Orchestre National de Lille review


Orchestre National de Lille
Symphony Hall ****

Perhaps it was the ongoing logistical difficulties of getting into and out of the Broad Street area (and whatever was going off on the outbound Hagley Road afterwards, don't ask) which made the audience for this concert embarrassingly small, when Birmingham was entertaining a large business and press contingent from France, or was it a case of under-publicisation?
Whatever, the Orchestra National de Lille made heroic efforts, playing with an elegance and generosity of spirit which deserved better. Their programme was a strange one: three fin-de-siecle French masterpieces gate-crashed by Beethoven's most poetic piano concerto -- and it was the Beethoven which came off best, of which more later.
Alexandre Bloch was the conductor, under-characterising Ravel's Mother Goose Suite (we could have done with more coarseness from the Beast's contrabassoon in colloquy with the Beauty's gracious clarinet, for example), but the strings were always delicate and flowing, with some wonderful solos from concertmaster Ayako Tanaka.
Strange to have Debussy's awesome La Mer not at the end of a concert, and here again there was a lack of character, of mystery (and indeed some wispy ensemble). The famous cello passage (we can never expect the 16 instruments for which Debussy scored) in the opening movement was gorgeous (those Lille strings again), but we needed more "lift" in the waltz which moves the central movement towards its culmination, and there was little sense of majestic ocean-liner climax at the end of the concluding Dialogue du vent et de la mer.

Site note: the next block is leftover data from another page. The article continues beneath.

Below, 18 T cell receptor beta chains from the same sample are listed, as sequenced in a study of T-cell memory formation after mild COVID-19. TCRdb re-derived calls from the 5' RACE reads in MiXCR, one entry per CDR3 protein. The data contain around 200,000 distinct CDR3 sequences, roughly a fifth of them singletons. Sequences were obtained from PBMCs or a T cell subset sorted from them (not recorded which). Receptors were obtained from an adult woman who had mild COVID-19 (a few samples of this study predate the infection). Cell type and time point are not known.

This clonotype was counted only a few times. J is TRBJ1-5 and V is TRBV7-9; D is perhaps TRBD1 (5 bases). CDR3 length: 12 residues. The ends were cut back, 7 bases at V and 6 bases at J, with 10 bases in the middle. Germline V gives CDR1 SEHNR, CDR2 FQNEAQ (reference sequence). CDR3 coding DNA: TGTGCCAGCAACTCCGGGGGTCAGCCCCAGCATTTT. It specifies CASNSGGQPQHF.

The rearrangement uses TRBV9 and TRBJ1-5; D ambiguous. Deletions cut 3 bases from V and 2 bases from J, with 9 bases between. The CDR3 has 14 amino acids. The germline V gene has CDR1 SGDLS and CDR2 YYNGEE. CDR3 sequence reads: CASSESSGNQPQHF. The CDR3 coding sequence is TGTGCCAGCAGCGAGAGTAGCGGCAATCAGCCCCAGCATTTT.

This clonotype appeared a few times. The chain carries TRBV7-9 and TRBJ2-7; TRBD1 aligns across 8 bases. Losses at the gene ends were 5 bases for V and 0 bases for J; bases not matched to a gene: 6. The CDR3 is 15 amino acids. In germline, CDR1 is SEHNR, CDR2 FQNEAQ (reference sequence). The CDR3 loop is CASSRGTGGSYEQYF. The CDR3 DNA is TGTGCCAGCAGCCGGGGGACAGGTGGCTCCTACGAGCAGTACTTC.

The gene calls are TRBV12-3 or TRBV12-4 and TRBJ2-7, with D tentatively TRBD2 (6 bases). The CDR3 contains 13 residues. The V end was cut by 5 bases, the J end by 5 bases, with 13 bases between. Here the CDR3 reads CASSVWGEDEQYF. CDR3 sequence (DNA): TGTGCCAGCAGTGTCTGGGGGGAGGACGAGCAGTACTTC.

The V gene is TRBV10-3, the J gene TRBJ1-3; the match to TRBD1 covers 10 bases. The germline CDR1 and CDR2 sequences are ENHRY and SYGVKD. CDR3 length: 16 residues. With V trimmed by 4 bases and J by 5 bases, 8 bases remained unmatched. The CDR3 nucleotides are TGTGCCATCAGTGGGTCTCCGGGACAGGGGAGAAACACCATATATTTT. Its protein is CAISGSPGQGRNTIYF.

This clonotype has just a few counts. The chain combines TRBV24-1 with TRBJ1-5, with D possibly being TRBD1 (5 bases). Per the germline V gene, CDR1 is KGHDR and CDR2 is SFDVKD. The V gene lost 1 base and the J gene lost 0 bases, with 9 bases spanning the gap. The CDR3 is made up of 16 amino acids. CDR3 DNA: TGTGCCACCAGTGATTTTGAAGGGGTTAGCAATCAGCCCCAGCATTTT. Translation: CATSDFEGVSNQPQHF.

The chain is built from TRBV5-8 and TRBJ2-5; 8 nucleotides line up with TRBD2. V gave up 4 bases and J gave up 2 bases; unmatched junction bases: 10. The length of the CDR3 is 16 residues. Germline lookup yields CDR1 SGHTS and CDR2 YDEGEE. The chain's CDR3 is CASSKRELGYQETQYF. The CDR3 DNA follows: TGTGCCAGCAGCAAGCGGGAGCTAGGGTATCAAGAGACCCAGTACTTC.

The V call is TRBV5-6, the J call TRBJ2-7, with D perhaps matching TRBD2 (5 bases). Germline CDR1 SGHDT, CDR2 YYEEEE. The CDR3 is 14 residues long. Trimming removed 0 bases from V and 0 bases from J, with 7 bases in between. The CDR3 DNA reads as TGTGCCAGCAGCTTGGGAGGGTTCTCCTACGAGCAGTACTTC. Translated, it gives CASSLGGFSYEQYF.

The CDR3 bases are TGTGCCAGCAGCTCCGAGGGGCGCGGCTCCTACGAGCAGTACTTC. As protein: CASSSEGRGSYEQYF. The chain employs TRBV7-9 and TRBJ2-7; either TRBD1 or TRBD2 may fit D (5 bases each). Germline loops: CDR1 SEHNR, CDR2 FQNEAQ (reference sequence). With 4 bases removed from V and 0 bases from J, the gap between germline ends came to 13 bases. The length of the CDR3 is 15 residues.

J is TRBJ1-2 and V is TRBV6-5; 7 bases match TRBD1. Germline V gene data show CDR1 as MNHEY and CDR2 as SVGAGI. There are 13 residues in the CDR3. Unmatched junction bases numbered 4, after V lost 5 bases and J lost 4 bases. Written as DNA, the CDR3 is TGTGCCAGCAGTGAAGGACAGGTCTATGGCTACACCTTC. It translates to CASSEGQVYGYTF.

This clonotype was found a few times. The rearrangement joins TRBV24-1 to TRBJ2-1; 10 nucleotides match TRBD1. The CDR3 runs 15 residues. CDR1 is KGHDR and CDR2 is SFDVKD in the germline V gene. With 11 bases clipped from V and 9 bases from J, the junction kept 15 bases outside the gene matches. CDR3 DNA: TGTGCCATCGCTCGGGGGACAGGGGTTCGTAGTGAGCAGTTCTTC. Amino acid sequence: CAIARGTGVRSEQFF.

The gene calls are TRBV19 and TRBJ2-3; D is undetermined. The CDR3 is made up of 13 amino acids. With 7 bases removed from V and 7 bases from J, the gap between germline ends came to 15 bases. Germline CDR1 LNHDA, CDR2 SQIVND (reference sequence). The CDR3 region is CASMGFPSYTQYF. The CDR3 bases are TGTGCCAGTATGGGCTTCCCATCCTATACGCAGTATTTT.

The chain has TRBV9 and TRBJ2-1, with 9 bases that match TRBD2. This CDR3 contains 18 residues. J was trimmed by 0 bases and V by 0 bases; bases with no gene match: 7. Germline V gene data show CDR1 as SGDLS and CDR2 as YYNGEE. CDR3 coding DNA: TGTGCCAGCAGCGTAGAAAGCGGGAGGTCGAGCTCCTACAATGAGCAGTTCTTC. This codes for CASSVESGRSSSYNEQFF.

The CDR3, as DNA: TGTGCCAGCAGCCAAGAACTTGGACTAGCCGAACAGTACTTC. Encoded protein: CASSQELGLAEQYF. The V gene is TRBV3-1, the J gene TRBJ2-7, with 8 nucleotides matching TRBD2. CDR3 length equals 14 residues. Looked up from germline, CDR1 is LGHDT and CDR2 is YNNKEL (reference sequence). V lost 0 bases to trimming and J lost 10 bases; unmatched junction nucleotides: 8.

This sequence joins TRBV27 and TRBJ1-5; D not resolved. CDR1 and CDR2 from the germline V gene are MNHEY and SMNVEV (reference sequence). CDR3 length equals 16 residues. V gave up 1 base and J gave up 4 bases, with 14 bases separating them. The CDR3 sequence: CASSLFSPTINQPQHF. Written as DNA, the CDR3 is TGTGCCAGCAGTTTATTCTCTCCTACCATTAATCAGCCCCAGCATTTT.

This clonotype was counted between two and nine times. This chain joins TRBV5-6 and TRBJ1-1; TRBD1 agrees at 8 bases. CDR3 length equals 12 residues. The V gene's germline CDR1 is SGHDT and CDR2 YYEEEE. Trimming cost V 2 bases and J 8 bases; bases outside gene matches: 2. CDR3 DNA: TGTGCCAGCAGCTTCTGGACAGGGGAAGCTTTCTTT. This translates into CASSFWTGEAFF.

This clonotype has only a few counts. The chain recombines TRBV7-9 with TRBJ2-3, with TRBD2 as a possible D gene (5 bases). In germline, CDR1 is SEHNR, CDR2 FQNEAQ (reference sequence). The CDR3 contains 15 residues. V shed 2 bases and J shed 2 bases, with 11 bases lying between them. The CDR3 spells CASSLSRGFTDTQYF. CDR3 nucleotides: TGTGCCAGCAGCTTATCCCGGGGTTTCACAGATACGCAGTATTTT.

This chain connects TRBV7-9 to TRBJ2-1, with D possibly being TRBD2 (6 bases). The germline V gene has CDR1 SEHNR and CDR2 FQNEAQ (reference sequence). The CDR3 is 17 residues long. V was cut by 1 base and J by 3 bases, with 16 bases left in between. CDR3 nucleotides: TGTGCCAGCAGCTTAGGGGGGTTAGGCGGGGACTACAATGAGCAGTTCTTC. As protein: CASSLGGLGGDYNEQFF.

Strange, too, to have the concerto after the interval, but this offering proved most suited to the refined, almost restrained approach of the Lille players under Bloch. Eric Lu was soloist in this Beethoven Fourth Piano Concerto, the work with which he won the Leeds International Piano Competition in 2018, and it was not difficult here to hear why.
This was an account rippling with pellucid articulation, positive in its forward movement whilst relishing the poetry in every bar (and finding Haydnesque skittishness in the cadenzas), and joined by Bloch's empathetic orchestral collaboration (and how exciting to hear hard beaters for the timpani's eventual appearance).
After Lu's Chopin E minor Prelude encore, there was extensive stage rearrangement from the Viennese-style string placings for the concerto, and then came Ravel's La Valse, efficiently delivered, but with little sense of haunted mystery (that word again) or doomed charm.
The rhythmic dislocation as the cataclysm approached was well-managed, thanks to an impressive percussion section, underpinned by an imperious bass drum, so full marks to the orchestral playing, not so many for interpretation.
Christopher Morley

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